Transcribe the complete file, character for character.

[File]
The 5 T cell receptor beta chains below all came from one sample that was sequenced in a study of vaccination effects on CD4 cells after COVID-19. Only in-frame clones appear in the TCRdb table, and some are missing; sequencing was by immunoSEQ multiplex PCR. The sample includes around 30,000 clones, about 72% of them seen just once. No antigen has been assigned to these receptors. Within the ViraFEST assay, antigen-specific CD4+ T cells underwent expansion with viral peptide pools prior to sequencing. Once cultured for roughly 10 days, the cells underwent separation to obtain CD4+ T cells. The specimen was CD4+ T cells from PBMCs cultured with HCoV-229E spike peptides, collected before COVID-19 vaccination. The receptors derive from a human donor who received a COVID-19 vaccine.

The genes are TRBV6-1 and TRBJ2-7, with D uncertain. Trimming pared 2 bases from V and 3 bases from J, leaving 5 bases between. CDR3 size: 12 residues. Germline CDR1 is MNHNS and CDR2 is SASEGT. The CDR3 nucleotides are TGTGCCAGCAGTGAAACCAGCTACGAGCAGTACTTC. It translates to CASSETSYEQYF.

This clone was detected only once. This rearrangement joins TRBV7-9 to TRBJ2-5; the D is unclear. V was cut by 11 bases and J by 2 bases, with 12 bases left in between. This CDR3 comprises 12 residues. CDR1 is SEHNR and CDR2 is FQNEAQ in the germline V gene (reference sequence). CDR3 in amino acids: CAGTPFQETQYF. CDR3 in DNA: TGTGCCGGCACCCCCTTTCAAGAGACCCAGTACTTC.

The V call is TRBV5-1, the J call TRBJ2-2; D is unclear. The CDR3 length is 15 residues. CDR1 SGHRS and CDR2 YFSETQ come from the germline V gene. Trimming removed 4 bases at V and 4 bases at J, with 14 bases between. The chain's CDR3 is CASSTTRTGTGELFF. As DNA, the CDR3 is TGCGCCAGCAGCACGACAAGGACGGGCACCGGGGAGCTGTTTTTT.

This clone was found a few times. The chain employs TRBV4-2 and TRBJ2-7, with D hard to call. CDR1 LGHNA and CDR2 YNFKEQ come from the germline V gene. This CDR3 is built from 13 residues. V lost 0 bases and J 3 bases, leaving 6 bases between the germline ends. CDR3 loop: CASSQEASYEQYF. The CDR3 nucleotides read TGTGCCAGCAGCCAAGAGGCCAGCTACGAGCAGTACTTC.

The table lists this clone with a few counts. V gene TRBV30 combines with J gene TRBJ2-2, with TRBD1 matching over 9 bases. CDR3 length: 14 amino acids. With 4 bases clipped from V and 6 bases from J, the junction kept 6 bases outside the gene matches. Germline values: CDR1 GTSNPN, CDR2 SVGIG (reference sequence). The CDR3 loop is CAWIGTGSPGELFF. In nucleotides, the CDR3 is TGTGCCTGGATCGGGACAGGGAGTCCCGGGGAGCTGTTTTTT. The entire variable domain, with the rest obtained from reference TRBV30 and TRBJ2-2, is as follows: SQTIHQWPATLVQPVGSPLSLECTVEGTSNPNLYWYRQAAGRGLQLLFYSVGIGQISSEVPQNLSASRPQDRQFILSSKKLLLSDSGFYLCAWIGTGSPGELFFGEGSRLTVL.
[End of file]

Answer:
The 5 T cell receptor beta chains below all came from one sample that was sequenced in a study of vaccination effects on CD4 cells after COVID-19. Only in-frame clones appear in the TCRdb table, and some are missing; sequencing was by immunoSEQ multiplex PCR. The sample includes around 30,000 clones, about 72% of them seen just once. No antigen has been assigned to these receptors. Within the ViraFEST assay, antigen-specific CD4+ T cells underwent expansion with viral peptide pools prior to sequencing. Once cultured for roughly 10 days, the cells underwent separation to obtain CD4+ T cells. The specimen was CD4+ T cells from PBMCs cultured with HCoV-229E spike peptides, collected before COVID-19 vaccination. The receptors derive from a human donor who received a COVID-19 vaccine.

The genes are TRBV6-1 and TRBJ2-7, with D uncertain. Trimming pared 2 bases from V and 3 bases from J, leaving 5 bases between. CDR3 size: 12 residues. Germline CDR1 is MNHNS and CDR2 is SASEGT. The CDR3 nucleotides are TGTGCCAGCAGTGAAACCAGCTACGAGCAGTACTTC. It translates to CASSETSYEQYF.

This clone was detected only once. This rearrangement joins TRBV7-9 to TRBJ2-5; the D is unclear. V was cut by 11 bases and J by 2 bases, with 12 bases left in between. This CDR3 comprises 12 residues. CDR1 is SEHNR and CDR2 is FQNEAQ in the germline V gene (reference sequence). CDR3 in amino acids: CAGTPFQETQYF. CDR3 in DNA: TGTGCCGGCACCCCCTTTCAAGAGACCCAGTACTTC.

The V call is TRBV5-1, the J call TRBJ2-2; D is unclear. The CDR3 length is 15 residues. CDR1 SGHRS and CDR2 YFSETQ come from the germline V gene. Trimming removed 4 bases at V and 4 bases at J, with 14 bases between. The chain's CDR3 is CASSTTRTGTGELFF. As DNA, the CDR3 is TGCGCCAGCAGCACGACAAGGACGGGCACCGGGGAGCTGTTTTTT.

This clone was found a few times. The chain employs TRBV4-2 and TRBJ2-7, with D hard to call. CDR1 LGHNA and CDR2 YNFKEQ come from the germline V gene. This CDR3 is built from 13 residues. V lost 0 bases and J 3 bases, leaving 6 bases between the germline ends. CDR3 loop: CASSQEASYEQYF. The CDR3 nucleotides read TGTGCCAGCAGCCAAGAGGCCAGCTACGAGCAGTACTTC.

The table lists this clone with a few counts. V gene TRBV30 combines with J gene TRBJ2-2, with TRBD1 matching over 9 bases. CDR3 length: 14 amino acids. With 4 bases clipped from V and 6 bases from J, the junction kept 6 bases outside the gene matches. Germline values: CDR1 GTSNPN, CDR2 SVGIG (reference sequence). The CDR3 loop is CAWIGTGSPGELFF. In nucleotides, the CDR3 is TGTGCCTGGATCGGGACAGGGAGTCCCGGGGAGCTGTTTTTT. The entire variable domain, with the rest obtained from reference TRBV30 and TRBJ2-2, is as follows: SQTIHQWPATLVQPVGSPLSLECTVEGTSNPNLYWYRQAAGRGLQLLFYSVGIGQISSEVPQNLSASRPQDRQFILSSKKLLLSDSGFYLCAWIGTGSPGELFFGEGSRLTVL.